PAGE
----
Two years after the end of the Second World War, a little
known fashion designer called Christian Dior was ready to surprise a female clientele, used to rationing and fabric shortage, with a 90-model collection that contradicted every inch of the wartime logic of economy and sensibility. An hourglass-shaped silhouette with a tiny waist, rounded forms, accentuated (sexy) busts, longer dresses/skirts, more fabric volume and matching accessories were the ingredients of the “New Look”, as the design of Dior’s first collection came to be known. His inspiration had been flowers and the curved silhouette of the long, tightly-fitting dresses of the 19th century. His desire: to make women happy. – More about the “New Look” collection can be read here.
It took, however, some time for a number of thrift-oriented females to take to this new fashion – they were too shocked. Not Camel Snow, editor-in-chief of the American fashion magazine Harper’s Bazaar. Her enthusiasm grew with every model presented during Dior’s first fashion show. Back home, she and her colleague of Vogue, 70-year old Edna Woolman Chase, prepared each an autumn edition of their respective magazines that should convince their female readers that loosely fitting short dresses conveying an air of athletic elegance were out. Instead, the hourglass figure – aided by extra padding if desired – and the aura of femininity it eradiated were the “real thing”. Coming as it did from U.S.’s leading fashion magazines, this message easily persuaded other fashion houses to follow suit.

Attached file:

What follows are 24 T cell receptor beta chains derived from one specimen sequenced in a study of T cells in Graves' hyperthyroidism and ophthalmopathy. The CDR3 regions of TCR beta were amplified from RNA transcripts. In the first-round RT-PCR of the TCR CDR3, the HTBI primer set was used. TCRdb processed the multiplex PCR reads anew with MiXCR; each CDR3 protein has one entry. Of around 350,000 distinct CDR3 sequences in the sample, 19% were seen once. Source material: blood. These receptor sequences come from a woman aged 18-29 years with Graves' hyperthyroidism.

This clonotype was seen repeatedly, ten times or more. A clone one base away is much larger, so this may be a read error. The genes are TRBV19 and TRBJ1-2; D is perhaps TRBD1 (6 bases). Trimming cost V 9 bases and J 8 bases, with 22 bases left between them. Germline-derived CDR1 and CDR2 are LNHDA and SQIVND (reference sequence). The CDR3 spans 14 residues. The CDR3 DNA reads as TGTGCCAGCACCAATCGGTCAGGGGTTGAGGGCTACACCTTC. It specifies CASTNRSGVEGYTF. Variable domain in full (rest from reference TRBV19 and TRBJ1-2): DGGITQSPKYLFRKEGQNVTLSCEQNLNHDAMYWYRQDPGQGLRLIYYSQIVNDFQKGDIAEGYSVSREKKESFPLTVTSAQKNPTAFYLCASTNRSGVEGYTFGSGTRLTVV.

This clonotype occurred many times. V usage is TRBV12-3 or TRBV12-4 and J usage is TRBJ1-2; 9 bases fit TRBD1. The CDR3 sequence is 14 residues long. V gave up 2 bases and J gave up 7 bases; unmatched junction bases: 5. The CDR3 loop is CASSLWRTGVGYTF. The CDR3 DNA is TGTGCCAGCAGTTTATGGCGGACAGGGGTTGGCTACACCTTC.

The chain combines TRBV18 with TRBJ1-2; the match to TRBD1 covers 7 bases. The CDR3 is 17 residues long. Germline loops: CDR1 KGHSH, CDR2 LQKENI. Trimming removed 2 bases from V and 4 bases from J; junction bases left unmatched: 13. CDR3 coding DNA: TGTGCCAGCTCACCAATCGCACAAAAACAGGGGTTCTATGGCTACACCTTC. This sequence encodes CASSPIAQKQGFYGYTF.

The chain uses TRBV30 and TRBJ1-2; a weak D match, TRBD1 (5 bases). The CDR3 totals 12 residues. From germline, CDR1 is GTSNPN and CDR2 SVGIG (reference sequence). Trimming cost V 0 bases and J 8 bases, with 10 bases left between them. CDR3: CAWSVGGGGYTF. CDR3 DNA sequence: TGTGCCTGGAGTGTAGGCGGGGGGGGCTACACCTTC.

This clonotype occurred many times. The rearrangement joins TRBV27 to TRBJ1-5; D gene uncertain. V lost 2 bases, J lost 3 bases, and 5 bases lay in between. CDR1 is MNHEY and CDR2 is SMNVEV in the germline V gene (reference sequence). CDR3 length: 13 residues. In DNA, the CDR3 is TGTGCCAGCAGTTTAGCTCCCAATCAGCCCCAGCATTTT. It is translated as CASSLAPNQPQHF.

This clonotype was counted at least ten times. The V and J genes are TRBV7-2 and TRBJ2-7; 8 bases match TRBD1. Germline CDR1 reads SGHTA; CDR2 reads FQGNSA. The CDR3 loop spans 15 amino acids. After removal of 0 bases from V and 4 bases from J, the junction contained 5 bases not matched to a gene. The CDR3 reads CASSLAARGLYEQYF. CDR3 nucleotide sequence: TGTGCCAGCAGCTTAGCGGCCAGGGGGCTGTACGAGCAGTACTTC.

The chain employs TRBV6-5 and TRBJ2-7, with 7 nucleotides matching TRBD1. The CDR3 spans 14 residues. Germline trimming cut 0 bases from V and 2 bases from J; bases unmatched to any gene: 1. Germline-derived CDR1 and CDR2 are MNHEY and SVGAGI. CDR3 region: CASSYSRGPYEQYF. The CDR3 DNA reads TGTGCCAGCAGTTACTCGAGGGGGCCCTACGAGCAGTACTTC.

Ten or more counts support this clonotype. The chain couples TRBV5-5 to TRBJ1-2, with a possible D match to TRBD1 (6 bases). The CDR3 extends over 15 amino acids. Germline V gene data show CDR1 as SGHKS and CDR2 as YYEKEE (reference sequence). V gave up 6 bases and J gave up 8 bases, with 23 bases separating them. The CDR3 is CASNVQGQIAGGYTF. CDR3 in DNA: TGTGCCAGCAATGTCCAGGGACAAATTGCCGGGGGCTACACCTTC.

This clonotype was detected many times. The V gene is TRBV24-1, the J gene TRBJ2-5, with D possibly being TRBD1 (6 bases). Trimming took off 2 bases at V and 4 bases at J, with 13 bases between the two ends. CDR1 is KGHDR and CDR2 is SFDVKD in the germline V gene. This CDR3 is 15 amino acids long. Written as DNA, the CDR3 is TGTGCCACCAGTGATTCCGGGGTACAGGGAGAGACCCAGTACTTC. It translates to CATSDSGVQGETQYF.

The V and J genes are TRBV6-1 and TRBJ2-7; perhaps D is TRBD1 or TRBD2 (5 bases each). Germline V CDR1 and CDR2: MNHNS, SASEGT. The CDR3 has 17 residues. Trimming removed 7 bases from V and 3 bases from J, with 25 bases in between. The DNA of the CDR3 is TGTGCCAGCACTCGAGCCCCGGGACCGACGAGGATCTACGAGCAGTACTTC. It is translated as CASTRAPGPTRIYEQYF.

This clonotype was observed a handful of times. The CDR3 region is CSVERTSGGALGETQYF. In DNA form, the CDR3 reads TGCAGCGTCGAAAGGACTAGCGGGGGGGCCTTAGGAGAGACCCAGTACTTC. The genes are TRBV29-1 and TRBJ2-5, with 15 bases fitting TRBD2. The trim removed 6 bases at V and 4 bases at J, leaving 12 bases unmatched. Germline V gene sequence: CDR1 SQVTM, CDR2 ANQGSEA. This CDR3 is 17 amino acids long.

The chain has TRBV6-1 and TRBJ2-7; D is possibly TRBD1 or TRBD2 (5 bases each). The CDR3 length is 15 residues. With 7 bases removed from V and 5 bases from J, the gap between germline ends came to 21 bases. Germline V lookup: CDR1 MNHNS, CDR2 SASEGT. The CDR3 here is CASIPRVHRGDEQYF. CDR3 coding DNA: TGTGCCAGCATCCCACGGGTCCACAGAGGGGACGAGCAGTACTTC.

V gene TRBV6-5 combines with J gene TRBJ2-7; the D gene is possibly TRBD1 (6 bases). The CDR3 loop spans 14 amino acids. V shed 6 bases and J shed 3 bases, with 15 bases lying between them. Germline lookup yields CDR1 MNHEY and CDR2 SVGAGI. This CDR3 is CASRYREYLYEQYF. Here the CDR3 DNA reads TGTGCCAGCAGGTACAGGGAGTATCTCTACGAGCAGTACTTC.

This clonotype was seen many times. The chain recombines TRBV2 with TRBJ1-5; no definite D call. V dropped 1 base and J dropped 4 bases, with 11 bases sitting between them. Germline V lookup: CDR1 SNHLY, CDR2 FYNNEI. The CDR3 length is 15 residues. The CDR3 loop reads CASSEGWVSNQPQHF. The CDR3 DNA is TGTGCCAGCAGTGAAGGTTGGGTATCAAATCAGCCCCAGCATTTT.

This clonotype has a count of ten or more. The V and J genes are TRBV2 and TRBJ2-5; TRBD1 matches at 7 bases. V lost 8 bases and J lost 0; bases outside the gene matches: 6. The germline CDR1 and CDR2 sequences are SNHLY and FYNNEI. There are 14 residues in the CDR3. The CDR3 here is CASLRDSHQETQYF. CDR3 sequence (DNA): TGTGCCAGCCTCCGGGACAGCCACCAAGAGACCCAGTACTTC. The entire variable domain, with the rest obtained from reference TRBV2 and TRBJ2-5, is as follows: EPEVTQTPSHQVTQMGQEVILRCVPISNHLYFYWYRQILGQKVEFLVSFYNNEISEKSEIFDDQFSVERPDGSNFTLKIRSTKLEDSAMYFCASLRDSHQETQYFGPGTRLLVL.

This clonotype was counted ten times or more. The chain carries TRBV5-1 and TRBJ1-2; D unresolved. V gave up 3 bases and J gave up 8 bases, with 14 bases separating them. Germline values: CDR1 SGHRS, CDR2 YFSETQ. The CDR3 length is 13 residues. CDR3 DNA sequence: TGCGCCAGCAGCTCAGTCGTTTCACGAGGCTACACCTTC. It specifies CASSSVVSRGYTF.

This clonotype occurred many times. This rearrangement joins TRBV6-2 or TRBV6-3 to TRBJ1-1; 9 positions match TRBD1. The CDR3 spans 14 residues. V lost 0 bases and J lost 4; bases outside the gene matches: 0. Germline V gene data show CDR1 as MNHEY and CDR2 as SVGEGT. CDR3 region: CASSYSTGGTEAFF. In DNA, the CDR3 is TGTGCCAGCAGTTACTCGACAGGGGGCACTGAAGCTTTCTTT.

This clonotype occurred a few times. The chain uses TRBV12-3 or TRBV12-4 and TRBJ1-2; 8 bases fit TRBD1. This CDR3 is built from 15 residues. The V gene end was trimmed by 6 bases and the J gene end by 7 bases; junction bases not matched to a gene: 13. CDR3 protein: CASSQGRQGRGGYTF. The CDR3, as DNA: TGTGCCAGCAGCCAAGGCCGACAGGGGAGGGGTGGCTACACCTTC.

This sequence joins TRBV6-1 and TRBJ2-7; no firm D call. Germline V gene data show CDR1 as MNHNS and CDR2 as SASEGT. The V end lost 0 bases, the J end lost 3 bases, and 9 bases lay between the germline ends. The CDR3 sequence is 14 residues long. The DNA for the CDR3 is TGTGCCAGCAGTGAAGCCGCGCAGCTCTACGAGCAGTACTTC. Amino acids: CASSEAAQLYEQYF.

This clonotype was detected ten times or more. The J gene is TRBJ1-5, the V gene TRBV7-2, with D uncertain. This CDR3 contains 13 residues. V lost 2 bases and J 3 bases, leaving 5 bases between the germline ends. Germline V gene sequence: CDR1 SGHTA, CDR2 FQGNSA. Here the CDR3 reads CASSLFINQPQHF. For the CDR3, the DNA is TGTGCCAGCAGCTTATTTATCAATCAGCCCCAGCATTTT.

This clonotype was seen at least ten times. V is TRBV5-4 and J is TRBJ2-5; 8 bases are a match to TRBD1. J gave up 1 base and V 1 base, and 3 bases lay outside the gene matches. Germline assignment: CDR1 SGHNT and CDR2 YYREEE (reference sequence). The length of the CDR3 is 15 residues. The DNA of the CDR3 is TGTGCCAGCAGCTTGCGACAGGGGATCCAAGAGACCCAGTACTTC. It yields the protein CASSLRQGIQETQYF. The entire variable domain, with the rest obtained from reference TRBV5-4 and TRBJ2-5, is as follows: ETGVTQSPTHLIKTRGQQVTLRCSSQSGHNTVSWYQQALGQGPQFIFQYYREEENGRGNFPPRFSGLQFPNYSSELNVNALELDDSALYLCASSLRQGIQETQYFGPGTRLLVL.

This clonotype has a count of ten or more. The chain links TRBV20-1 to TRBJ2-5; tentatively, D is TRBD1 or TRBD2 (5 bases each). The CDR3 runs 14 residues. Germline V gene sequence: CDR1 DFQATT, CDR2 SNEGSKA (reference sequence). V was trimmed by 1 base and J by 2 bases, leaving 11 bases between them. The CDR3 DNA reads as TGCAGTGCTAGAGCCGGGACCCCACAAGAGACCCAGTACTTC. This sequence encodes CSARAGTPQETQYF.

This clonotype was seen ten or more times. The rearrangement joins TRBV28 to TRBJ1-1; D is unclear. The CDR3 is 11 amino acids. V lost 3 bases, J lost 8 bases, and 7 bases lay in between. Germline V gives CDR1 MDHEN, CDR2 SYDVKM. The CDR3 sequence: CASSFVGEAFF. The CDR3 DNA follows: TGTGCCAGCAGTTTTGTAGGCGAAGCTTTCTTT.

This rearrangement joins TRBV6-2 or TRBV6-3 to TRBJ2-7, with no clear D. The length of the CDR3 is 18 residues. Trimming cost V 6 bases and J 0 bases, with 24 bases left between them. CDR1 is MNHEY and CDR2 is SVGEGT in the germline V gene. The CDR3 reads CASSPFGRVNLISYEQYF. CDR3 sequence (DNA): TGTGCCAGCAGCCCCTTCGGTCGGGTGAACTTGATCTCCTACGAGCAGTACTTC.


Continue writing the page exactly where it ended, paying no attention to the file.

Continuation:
Source: Time Capsule 1947: The Year in Review. 1997, p.45.
It had not the same effect on a Dallas woman called Mrs Woodward (24), mother of two, who founded the ‘Little Below the Knee’ Club (L.B.K.). As membership rapidly grew nationwide, she organised an L.B.K.-parade down the main street of Dallas, which managed to stop the traffic for one hour and get the message across: “SHORT SKIRTS, SAVE DOLLARS, SAVE EYESTRAIN”. A similar tale came from California, where young wives had founded the Women’s Organization to War on Style (W.O.W.S). Members would dress in bathing suits and picket a dress shop with placards saying: “WE HAVE NOTHING TO HIDE” or “DO WE NEED PADDING?”. To no avail – Dior not only won this war on the new style – he also made the conquered happy.
Source: Time Capsule 1947: The Year in Review. 1997, p.44.